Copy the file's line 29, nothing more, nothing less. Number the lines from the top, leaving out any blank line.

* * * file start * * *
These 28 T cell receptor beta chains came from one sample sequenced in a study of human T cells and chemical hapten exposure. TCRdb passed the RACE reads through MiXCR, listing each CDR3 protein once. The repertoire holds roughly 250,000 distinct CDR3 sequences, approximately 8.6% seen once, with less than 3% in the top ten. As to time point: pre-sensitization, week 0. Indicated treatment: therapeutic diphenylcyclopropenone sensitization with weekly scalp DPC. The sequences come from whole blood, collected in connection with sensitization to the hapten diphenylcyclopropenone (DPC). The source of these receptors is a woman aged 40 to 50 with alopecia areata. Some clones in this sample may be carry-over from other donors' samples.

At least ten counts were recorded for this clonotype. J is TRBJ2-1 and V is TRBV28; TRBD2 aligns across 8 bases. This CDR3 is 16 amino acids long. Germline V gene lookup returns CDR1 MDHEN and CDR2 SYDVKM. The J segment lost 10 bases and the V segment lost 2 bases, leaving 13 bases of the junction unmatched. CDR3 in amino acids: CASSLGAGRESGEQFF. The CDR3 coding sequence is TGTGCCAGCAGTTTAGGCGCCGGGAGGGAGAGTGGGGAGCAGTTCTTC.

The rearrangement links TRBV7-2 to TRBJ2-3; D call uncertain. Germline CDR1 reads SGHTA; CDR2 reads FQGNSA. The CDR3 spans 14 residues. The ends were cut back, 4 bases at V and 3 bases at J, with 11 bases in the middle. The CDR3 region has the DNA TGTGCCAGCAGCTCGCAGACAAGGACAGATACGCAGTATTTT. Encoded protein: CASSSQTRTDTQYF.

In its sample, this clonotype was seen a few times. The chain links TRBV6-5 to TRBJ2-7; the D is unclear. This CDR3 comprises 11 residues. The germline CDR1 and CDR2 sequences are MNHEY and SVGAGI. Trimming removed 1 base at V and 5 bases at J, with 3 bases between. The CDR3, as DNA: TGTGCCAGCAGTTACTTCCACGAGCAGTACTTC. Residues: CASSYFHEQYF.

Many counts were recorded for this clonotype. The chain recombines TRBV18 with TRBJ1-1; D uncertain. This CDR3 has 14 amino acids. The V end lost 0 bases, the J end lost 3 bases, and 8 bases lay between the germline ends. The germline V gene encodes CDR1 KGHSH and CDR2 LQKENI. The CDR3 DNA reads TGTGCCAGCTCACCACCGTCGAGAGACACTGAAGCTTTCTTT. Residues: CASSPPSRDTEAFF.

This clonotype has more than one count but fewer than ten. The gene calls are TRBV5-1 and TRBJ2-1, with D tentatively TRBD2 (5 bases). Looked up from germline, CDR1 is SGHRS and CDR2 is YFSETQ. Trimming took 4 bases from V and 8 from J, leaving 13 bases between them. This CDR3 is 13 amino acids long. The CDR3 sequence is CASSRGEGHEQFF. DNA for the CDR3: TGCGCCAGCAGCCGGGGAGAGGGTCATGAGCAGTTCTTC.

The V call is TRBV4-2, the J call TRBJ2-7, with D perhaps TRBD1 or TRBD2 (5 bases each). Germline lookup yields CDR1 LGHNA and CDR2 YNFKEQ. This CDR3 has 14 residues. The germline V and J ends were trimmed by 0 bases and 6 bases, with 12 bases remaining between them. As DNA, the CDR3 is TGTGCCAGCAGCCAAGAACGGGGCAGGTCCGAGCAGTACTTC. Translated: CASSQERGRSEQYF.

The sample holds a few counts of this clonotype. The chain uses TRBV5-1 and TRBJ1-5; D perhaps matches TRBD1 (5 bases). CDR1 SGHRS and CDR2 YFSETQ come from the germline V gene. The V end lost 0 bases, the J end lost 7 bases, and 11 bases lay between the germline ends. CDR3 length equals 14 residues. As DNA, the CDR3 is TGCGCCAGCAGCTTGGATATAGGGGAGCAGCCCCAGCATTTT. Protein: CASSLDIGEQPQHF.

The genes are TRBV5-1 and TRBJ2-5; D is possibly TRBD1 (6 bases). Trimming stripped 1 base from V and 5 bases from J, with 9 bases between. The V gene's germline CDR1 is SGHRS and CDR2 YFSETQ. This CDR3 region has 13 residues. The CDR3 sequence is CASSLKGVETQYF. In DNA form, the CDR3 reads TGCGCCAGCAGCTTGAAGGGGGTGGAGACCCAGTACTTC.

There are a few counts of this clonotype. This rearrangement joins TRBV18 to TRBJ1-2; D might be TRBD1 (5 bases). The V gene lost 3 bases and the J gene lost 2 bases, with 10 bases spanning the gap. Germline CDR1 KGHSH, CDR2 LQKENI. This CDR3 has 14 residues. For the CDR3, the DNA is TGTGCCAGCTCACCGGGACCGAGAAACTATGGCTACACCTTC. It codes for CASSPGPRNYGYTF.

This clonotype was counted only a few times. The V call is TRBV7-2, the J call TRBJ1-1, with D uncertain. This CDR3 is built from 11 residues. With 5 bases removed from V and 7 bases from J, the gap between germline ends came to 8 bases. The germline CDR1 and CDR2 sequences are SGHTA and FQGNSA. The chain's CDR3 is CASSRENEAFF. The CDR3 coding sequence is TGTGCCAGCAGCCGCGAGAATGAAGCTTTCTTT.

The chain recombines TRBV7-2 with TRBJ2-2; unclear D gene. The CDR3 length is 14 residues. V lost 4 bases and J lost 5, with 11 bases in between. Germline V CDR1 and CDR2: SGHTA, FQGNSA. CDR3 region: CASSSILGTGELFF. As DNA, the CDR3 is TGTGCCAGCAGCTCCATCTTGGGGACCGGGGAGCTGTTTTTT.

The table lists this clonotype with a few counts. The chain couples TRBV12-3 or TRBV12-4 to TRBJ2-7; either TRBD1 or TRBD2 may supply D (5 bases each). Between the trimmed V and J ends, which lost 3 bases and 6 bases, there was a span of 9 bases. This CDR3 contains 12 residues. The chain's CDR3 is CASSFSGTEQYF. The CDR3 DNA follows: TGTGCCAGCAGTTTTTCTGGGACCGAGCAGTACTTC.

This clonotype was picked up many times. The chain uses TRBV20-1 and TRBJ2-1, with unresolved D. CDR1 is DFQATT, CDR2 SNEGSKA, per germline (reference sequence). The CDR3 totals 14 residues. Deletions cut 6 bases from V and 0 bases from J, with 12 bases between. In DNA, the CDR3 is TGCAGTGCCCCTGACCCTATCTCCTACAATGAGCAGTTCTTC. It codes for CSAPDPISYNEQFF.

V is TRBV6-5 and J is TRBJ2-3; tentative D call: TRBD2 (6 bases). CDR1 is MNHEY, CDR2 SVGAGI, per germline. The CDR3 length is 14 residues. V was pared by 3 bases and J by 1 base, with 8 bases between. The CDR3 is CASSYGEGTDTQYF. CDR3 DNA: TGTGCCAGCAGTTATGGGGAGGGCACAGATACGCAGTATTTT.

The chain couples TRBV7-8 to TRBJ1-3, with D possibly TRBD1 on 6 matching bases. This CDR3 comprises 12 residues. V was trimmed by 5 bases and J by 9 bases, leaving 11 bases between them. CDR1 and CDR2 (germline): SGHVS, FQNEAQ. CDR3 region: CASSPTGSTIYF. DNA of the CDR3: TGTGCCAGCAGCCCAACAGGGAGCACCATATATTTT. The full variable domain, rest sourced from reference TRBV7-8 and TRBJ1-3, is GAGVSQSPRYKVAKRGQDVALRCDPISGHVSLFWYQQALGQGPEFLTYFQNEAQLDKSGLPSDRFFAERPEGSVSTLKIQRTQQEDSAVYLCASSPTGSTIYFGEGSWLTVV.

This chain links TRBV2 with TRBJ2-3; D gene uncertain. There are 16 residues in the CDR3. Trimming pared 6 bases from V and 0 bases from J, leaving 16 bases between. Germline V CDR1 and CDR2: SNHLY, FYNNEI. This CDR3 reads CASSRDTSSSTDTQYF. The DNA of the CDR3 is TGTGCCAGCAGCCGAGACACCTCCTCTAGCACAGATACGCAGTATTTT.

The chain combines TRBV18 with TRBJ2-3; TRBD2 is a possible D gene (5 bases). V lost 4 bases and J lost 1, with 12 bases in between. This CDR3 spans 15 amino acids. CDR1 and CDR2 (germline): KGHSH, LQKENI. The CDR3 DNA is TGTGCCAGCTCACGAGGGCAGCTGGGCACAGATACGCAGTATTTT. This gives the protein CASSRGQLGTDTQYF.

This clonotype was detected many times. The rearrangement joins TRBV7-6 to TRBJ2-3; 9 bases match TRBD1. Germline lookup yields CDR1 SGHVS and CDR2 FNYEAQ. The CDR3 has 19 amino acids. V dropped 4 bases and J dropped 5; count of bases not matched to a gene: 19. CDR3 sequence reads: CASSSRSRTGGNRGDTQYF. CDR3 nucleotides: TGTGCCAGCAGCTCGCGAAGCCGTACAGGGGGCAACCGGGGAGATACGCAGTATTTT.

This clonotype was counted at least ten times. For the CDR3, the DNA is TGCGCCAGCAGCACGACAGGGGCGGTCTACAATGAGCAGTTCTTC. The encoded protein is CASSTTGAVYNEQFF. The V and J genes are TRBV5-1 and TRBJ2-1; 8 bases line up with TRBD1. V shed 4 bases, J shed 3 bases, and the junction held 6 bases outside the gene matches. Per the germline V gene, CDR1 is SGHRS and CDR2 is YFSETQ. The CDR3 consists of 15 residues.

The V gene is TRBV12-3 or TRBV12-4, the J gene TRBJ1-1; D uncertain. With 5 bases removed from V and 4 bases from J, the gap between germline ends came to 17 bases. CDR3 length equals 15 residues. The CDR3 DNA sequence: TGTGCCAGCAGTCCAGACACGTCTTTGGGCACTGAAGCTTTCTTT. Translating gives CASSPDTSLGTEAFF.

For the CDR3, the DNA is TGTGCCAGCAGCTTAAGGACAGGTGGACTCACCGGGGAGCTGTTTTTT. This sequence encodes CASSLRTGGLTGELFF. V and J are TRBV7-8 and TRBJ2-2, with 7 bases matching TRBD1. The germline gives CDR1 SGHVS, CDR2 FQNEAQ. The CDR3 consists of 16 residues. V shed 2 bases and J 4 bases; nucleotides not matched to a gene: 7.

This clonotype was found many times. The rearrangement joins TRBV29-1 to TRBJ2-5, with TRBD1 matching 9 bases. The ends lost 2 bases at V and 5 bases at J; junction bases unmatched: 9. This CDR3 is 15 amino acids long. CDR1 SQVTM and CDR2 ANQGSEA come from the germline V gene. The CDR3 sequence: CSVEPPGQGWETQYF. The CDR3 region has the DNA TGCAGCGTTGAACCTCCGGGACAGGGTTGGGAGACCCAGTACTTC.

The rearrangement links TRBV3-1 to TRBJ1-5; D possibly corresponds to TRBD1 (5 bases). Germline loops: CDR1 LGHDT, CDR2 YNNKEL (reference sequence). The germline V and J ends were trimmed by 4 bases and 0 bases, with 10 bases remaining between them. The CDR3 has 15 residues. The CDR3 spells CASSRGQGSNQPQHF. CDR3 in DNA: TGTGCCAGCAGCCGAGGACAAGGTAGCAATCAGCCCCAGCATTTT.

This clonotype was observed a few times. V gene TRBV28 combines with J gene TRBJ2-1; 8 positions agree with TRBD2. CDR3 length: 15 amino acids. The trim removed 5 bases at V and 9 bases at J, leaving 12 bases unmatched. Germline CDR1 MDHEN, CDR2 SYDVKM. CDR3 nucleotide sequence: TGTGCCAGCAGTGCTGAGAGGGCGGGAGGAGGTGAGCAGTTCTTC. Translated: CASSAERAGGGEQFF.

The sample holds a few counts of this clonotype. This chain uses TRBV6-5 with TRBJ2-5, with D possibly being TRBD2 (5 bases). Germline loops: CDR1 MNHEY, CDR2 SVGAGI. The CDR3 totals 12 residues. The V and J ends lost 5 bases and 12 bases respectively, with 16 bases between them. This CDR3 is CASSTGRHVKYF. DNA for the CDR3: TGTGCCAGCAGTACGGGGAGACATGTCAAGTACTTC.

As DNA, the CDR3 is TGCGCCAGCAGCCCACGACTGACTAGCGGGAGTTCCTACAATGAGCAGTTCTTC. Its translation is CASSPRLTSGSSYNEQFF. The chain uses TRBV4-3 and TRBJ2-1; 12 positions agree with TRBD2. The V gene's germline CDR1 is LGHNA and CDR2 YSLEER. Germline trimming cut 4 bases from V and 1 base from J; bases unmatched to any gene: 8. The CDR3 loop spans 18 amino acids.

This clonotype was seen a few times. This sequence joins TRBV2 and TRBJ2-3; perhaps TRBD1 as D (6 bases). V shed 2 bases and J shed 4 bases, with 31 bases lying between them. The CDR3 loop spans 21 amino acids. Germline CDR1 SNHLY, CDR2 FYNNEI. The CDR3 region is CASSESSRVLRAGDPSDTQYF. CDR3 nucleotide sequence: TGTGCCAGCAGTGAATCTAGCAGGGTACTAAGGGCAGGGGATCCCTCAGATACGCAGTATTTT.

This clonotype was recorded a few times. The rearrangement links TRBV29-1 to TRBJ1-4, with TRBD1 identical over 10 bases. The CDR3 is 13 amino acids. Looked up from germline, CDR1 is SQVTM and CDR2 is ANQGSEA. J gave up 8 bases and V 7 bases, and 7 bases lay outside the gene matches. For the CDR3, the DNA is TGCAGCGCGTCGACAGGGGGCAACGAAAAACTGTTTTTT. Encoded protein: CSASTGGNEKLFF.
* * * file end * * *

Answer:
This clonotype was recorded a few times. The rearrangement links TRBV29-1 to TRBJ1-4, with TRBD1 identical over 10 bases. The CDR3 is 13 amino acids. Looked up from germline, CDR1 is SQVTM and CDR2 is ANQGSEA. J gave up 8 bases and V 7 bases, and 7 bases lay outside the gene matches. For the CDR3, the DNA is TGCAGCGCGTCGACAGGGGGCAACGAAAAACTGTTTTTT. Encoded protein: CSASTGGNEKLFF.